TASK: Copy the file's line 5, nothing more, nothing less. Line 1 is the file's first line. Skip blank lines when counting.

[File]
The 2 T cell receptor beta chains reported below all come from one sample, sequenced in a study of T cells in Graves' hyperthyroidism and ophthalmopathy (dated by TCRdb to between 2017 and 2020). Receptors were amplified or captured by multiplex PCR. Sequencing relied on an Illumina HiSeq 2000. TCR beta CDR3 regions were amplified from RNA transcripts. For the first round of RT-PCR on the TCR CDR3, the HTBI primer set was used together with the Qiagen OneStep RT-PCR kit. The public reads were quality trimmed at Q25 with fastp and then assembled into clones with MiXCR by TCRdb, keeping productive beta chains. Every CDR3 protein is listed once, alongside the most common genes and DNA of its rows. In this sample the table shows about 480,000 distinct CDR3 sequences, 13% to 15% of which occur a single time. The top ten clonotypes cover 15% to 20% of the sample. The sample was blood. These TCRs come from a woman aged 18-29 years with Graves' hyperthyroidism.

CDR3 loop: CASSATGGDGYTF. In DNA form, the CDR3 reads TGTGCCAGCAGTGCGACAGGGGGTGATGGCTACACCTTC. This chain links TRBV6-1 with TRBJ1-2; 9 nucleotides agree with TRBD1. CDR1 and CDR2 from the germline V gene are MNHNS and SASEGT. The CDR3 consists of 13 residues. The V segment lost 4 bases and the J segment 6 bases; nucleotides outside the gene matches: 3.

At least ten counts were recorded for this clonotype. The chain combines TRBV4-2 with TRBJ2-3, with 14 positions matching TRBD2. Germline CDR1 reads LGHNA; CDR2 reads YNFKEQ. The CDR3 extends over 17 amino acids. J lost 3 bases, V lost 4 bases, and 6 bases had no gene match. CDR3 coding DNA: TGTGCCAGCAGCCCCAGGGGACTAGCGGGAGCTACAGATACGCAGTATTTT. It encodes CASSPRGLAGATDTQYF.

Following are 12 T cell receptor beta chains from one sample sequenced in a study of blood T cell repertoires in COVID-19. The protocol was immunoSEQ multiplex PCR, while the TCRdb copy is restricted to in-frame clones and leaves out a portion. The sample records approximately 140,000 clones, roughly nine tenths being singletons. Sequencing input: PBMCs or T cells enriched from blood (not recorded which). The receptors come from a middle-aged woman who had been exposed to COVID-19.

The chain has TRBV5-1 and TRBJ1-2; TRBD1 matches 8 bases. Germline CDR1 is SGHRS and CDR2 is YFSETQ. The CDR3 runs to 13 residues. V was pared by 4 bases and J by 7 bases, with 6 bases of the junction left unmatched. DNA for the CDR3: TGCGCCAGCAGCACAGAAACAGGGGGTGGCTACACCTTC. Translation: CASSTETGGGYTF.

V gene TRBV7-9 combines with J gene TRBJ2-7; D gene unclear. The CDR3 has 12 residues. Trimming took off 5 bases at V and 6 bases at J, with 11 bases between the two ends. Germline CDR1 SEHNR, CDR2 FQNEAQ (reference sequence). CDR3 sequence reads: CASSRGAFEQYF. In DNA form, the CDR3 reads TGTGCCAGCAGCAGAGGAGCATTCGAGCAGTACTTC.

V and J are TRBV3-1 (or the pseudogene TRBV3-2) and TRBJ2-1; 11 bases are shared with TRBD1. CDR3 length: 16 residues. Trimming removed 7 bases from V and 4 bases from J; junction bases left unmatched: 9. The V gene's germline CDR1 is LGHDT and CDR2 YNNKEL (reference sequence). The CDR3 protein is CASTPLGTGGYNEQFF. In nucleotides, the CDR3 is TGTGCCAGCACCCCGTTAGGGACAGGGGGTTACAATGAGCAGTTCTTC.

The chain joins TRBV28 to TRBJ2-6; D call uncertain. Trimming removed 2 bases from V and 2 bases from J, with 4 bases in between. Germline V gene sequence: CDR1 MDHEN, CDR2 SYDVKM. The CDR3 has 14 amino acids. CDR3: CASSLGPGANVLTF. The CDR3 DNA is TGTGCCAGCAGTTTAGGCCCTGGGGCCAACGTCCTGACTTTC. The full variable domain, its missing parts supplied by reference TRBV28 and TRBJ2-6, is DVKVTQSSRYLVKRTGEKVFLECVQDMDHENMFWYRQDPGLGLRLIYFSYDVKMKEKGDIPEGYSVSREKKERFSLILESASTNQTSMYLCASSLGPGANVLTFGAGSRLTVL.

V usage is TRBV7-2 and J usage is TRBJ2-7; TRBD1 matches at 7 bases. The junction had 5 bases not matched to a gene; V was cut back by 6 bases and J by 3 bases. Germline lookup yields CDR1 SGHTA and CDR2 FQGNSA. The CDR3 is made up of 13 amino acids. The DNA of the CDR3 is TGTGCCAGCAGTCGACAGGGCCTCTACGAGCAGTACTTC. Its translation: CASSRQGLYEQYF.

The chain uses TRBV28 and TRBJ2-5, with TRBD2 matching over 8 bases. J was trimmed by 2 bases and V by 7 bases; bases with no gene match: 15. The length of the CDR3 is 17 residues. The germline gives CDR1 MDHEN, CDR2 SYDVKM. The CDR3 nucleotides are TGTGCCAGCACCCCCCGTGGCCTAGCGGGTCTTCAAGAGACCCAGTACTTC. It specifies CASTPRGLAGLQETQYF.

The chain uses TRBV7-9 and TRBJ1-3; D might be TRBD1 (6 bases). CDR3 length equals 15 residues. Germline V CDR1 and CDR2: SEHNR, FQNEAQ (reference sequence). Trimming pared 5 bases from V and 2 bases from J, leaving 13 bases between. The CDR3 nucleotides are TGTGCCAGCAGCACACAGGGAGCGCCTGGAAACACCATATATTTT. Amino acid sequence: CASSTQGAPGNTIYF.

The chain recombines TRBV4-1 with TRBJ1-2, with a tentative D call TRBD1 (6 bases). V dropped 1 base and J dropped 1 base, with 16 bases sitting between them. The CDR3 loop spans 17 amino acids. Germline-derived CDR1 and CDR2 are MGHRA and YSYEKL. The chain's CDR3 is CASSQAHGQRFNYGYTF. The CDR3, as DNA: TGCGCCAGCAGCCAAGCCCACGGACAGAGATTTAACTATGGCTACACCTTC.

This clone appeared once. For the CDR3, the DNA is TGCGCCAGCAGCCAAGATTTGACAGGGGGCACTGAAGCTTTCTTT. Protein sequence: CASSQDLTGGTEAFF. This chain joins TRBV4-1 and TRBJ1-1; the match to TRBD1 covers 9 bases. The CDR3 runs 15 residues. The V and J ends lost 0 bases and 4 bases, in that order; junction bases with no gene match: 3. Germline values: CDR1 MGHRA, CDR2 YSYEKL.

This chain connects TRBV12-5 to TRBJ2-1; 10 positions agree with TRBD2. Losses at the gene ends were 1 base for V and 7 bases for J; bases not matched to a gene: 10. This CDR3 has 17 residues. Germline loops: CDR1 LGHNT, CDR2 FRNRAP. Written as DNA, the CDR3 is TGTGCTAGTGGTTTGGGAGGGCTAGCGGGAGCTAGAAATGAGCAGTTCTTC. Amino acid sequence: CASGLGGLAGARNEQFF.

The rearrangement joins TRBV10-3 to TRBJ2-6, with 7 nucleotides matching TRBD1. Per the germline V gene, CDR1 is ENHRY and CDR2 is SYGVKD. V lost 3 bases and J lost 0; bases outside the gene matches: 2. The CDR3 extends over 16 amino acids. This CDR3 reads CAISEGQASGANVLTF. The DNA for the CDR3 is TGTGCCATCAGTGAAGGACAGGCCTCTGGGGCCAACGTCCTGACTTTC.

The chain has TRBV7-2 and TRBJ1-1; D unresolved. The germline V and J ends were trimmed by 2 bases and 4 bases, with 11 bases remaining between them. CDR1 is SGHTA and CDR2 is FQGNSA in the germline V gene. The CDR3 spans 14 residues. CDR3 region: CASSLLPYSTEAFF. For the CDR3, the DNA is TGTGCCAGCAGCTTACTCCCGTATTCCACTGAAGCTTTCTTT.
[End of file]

The chain has TRBV5-1 and TRBJ1-2; TRBD1 matches 8 bases. Germline CDR1 is SGHRS and CDR2 is YFSETQ. The CDR3 runs to 13 residues. V was pared by 4 bases and J by 7 bases, with 6 bases of the junction left unmatched. DNA for the CDR3: TGCGCCAGCAGCACAGAAACAGGGGGTGGCTACACCTTC. Translation: CASSTETGGGYTF.